Methods: The study was cross-sectional, used a mixed-methods approach and recruited 447 participants. 363 questionnaires were administered to adolescents of age 15 - 24 years (192 males and 171 females) from three study sites. We assessed socio-demographic variables, circumcision status, post circumcision behaviour, attitude and knowledge levels towards SMC. Qualitative data was also collected from 84 participants (m=46, f=38) using focus group discussions and key informant interviews. Quantitative data were analysed using Stata software while qualitative was thematically analysed.

Results: A total of 60.9% male adolescents with deafness self-reported to be circumcised. Both male and female participants reported SMC information to be highly inaccessible (84%). Only 27.8% study participants knew about the partial protective effect of SMC against HIV, 51.8% were uncertain, while 26% thought that SMC provided full protection. Both male and female respondents had a positive attitude towards SMC (68.3%) and females were more knowledgeable (50.3%) about the partial preventive effect of SMC against HIV transmission and timeframe for the resumption of sexual activity compared to males (30.2%). Linkages were noted between SMC, social networks and key sociodemographic characteristics like ethnicity, religion and education level.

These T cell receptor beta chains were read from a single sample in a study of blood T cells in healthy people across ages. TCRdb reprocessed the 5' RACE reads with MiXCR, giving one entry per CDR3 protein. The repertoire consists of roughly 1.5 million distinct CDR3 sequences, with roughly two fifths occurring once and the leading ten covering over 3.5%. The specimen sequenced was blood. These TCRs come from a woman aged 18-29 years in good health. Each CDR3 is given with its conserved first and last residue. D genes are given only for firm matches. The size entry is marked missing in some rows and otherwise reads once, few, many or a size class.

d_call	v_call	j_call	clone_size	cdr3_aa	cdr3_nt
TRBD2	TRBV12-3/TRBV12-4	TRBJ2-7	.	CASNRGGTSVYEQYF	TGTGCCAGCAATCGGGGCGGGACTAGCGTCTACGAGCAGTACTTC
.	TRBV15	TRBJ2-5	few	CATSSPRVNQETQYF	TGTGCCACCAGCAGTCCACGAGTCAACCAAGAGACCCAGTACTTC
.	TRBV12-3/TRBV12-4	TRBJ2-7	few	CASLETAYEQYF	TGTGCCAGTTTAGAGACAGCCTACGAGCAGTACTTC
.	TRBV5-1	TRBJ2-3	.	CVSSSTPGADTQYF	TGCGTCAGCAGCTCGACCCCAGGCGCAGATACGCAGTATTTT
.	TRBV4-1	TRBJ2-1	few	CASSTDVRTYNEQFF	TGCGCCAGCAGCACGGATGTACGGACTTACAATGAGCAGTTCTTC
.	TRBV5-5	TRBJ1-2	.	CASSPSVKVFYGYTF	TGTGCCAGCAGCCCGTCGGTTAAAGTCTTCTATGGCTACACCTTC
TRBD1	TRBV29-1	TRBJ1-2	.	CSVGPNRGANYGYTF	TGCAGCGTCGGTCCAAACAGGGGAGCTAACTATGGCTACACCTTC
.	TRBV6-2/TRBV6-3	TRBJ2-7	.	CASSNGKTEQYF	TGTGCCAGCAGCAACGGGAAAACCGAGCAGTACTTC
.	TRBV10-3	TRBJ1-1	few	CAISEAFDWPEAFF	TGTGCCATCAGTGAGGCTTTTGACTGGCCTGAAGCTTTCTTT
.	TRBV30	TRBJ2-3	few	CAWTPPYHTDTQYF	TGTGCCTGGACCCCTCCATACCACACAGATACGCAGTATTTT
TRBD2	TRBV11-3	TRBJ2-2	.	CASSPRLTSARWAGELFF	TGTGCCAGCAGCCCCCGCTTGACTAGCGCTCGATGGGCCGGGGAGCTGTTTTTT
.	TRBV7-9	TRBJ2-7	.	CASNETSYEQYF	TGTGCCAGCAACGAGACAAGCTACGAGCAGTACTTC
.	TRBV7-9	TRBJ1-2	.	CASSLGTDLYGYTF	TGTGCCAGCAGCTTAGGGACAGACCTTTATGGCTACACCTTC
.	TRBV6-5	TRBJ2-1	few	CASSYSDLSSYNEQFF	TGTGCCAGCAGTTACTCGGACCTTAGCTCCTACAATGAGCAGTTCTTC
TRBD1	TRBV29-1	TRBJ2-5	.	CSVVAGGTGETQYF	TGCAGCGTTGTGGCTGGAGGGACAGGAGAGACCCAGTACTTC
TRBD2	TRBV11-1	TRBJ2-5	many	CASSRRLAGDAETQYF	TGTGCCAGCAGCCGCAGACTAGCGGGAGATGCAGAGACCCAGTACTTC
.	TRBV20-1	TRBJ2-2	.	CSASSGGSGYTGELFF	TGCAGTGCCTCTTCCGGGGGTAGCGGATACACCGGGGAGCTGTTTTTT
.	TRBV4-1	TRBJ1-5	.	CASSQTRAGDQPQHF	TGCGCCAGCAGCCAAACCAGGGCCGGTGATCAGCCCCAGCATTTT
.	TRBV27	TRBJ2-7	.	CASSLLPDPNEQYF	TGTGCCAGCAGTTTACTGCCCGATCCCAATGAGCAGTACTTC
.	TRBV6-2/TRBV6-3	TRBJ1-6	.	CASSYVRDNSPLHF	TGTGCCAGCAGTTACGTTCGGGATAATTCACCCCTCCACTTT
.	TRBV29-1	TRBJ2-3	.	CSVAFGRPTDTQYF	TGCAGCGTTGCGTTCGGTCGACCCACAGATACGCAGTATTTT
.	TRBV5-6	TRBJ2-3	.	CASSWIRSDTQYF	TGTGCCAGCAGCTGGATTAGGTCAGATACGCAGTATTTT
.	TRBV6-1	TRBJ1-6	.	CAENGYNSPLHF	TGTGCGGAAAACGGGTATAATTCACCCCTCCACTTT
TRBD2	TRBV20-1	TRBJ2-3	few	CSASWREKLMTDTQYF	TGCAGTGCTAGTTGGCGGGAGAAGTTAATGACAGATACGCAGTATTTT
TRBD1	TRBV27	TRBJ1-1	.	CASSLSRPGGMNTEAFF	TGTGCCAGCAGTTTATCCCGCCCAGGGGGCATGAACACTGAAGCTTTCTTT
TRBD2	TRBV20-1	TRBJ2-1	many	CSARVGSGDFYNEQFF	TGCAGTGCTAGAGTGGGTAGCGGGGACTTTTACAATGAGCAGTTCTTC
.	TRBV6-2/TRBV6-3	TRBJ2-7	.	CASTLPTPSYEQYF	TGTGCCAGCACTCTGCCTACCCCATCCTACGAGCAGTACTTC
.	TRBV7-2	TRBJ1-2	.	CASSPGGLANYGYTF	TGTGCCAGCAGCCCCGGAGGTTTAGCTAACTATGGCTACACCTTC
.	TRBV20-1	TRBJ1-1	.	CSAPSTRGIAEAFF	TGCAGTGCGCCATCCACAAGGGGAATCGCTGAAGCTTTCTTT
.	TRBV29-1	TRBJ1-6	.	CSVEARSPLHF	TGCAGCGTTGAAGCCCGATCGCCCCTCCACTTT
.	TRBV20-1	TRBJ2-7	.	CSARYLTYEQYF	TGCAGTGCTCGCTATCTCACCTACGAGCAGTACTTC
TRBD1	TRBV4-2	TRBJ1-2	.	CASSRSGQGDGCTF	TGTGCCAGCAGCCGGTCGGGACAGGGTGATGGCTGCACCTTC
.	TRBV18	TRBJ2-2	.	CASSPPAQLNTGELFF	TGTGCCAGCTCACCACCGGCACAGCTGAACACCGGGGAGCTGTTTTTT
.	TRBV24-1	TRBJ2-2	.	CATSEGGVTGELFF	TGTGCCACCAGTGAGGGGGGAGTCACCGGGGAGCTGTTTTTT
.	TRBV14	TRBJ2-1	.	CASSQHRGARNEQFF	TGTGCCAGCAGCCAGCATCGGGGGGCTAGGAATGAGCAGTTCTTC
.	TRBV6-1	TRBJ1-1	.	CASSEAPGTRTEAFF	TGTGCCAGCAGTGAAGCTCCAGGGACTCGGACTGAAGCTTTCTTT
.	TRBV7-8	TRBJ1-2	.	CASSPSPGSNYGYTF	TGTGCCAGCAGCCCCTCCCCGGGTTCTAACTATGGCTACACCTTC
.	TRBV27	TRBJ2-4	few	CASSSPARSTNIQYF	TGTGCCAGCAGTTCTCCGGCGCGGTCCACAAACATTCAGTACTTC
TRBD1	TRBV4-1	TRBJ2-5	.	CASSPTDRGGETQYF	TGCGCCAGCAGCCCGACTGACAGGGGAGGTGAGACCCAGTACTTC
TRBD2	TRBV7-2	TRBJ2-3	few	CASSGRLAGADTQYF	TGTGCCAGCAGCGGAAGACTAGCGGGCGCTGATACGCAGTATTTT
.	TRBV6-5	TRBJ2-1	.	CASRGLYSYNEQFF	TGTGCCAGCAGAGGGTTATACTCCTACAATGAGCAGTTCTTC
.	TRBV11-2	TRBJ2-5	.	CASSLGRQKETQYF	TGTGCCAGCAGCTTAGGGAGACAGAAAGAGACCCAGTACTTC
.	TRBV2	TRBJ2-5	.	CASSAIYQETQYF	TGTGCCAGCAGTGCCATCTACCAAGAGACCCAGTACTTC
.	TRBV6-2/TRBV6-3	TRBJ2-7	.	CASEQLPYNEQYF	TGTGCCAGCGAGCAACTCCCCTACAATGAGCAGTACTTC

Conclusion: Despite a 60.9% prevalence and general positive attitude towards SMC, study findings showed limited service access and substantial knowledge gaps in SMC efficacy, also related to high-risk behaviour after circumcision. This can largely be explained by limited targeting by HIV prevention programmes among this (deaf) category of adolescents, related barriers associated with vulnerability arising from their disability (deafness) and developmental stage (adolescence). Key actors in HIV prevention efforts should demonstrate cognizance of heightened risk among vulnerable adolescent categories through more inclusive interventions to address prevailing knowledge and service gaps.


[1] This study was conducted between 2015-2016 when the commonly used term was Safe Male Circumcision (SMC) and not Voluntary Medical Male Circumcision (VMMC) as its popularly being packaged now. This manuscript has stuck to the originally used SMC acronym.

Open Access Original Research Article

Perceived Risk of Contracting HIV and AIDS among Sexually Active Unmarried Young People in Zambia

Sidney O. C. Mwaba, Anitha J. Menon, Thankian Kusanthan

International STD Research & Reviews, Page 46-57
DOI: 10.9734/ISRR/2020/v9i130106